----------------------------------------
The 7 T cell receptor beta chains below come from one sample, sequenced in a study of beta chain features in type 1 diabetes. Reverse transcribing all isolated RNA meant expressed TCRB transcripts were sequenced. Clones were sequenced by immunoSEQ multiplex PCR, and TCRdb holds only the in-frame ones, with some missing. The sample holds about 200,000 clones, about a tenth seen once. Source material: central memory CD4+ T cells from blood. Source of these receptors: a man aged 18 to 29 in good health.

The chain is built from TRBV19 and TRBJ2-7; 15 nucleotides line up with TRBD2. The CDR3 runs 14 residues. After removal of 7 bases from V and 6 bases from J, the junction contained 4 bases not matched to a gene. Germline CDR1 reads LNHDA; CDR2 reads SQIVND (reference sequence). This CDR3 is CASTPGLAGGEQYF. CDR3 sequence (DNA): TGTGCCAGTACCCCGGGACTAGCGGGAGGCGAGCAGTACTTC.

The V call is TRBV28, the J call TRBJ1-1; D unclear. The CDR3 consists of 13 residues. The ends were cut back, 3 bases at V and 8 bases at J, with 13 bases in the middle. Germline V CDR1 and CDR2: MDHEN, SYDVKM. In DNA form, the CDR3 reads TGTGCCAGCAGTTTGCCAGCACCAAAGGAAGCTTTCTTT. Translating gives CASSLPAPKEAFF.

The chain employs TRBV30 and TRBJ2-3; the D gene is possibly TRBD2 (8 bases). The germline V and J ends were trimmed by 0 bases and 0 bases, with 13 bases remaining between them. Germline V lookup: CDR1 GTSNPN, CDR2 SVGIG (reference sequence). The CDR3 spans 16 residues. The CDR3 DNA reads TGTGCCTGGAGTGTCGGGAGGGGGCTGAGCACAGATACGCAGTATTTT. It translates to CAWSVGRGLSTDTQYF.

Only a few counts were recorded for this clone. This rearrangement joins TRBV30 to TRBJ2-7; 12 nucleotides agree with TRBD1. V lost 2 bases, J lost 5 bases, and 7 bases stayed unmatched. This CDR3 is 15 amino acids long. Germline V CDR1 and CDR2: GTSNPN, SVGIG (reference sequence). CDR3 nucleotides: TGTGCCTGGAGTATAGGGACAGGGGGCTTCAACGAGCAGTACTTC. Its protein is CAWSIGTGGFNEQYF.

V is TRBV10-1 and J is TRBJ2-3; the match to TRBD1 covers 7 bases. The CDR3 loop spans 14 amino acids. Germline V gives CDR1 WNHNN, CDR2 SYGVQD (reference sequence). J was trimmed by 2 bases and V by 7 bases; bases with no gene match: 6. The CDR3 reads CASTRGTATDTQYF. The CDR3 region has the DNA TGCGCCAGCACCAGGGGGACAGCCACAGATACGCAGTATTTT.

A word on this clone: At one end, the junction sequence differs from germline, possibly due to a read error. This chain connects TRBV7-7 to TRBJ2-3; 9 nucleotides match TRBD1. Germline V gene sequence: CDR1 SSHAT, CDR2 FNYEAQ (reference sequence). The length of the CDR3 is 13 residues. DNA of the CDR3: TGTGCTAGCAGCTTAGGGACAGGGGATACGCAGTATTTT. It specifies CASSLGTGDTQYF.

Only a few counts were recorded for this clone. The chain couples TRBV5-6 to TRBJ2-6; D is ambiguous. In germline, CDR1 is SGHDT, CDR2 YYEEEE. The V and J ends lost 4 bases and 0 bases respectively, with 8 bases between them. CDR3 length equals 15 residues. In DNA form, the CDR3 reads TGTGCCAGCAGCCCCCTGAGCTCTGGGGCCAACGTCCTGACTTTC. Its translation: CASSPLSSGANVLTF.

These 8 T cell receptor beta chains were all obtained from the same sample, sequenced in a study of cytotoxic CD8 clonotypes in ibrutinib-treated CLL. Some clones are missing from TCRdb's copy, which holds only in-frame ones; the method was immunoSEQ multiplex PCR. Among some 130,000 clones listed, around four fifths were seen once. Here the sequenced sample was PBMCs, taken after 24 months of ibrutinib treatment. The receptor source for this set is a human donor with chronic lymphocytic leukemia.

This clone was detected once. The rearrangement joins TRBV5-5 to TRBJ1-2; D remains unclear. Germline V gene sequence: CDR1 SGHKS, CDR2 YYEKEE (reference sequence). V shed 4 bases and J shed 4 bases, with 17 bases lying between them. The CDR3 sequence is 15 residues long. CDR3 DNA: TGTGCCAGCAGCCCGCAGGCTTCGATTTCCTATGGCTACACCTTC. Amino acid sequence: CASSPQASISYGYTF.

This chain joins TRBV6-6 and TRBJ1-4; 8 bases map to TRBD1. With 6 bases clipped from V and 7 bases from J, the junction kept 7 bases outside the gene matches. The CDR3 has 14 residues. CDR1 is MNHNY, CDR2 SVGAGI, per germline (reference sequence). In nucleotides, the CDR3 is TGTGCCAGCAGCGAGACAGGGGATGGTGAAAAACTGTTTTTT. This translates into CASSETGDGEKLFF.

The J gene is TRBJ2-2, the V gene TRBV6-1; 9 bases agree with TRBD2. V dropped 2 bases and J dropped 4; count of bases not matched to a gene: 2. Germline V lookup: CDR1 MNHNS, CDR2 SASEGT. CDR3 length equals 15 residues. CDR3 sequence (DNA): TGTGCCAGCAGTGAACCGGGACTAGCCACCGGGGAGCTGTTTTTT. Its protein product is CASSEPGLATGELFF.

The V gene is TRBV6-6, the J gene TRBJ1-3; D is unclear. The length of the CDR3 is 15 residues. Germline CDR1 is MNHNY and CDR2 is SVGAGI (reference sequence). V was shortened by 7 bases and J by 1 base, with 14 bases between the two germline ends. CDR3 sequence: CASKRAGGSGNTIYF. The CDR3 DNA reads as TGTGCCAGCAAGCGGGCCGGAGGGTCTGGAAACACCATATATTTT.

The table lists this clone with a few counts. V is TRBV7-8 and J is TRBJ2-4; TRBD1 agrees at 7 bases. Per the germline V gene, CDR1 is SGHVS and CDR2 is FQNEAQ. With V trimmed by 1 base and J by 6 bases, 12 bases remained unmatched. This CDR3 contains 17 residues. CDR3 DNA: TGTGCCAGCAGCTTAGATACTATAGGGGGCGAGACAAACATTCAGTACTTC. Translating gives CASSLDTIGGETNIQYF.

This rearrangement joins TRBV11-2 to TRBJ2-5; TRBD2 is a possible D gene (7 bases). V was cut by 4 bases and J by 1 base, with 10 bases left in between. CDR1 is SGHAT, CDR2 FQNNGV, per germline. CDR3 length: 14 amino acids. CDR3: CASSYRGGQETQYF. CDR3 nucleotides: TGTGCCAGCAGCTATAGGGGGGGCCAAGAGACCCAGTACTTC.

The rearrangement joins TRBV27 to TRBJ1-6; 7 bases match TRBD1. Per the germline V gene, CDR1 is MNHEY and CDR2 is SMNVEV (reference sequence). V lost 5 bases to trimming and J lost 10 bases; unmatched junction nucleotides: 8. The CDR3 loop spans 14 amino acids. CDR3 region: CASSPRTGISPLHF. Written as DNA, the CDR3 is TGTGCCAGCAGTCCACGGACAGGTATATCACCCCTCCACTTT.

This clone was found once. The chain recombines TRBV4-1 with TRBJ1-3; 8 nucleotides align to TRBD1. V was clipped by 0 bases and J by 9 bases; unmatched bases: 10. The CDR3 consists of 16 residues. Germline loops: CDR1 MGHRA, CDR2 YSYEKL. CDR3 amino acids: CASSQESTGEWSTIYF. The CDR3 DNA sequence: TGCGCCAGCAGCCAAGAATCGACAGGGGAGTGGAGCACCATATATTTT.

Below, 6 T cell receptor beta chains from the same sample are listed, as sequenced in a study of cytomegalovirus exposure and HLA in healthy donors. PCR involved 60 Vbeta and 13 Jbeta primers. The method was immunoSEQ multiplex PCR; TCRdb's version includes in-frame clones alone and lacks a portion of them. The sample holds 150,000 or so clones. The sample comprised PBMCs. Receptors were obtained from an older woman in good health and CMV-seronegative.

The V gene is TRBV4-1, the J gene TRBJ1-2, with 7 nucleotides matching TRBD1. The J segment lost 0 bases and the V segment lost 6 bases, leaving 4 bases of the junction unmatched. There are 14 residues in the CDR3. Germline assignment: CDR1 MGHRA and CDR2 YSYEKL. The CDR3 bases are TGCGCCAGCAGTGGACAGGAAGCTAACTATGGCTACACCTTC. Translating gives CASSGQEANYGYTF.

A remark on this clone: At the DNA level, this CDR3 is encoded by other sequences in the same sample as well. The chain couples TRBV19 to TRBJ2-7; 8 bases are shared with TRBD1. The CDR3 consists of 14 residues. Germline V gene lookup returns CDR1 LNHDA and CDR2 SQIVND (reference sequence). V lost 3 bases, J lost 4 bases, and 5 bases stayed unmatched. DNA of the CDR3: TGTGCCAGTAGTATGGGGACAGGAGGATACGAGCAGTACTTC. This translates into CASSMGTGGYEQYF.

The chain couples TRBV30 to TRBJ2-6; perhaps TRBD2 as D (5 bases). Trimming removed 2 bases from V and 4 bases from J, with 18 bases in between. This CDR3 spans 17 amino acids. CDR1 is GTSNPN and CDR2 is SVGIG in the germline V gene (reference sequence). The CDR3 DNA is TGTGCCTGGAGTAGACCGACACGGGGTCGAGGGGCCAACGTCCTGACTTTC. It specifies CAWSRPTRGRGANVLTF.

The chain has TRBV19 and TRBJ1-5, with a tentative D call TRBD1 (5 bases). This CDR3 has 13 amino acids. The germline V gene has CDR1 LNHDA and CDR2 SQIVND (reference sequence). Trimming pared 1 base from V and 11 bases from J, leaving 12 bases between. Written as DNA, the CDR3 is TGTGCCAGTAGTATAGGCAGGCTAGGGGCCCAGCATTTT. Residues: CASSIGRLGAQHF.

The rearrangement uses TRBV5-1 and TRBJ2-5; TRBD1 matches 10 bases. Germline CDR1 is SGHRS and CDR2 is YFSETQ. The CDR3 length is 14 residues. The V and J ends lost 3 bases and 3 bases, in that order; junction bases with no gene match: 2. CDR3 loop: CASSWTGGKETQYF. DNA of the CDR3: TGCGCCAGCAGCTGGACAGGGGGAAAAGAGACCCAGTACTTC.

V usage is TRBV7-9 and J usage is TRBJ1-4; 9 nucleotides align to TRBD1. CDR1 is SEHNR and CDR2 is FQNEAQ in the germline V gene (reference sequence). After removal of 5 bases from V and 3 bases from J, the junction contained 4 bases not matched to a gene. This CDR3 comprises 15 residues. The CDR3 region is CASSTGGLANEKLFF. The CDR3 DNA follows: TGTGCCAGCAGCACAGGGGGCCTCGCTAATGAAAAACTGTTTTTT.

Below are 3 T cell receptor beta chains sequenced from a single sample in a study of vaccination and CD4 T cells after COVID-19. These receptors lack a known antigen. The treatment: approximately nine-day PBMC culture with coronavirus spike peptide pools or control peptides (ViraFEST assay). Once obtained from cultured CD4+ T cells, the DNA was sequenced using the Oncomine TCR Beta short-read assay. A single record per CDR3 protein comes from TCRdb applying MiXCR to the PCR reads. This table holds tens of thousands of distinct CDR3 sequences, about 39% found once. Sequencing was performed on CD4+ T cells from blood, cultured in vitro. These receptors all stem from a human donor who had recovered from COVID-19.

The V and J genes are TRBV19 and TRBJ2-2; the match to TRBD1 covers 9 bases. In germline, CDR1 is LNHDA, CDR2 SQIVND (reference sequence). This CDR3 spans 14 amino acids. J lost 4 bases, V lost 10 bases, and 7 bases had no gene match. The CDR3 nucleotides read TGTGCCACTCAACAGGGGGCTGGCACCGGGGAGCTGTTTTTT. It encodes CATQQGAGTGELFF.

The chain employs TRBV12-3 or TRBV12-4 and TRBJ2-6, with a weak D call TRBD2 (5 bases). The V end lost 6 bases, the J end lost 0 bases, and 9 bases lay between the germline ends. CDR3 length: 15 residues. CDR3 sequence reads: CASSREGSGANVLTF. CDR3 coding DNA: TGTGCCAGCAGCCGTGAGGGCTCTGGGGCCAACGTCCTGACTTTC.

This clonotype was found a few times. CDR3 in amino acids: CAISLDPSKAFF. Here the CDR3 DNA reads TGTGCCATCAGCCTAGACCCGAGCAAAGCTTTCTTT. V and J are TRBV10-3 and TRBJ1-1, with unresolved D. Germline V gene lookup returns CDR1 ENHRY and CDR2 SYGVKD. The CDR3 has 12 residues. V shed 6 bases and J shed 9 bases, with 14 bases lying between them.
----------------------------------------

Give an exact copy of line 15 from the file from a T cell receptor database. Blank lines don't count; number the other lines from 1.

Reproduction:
This rearrangement joins TRBV11-2 to TRBJ2-5; TRBD2 is a possible D gene (7 bases). V was cut by 4 bases and J by 1 base, with 10 bases left in between. CDR1 is SGHAT, CDR2 FQNNGV, per germline. CDR3 length: 14 amino acids. CDR3: CASSYRGGQETQYF. CDR3 nucleotides: TGTGCCAGCAGCTATAGGGGGGGCCAAGAGACCCAGTACTTC.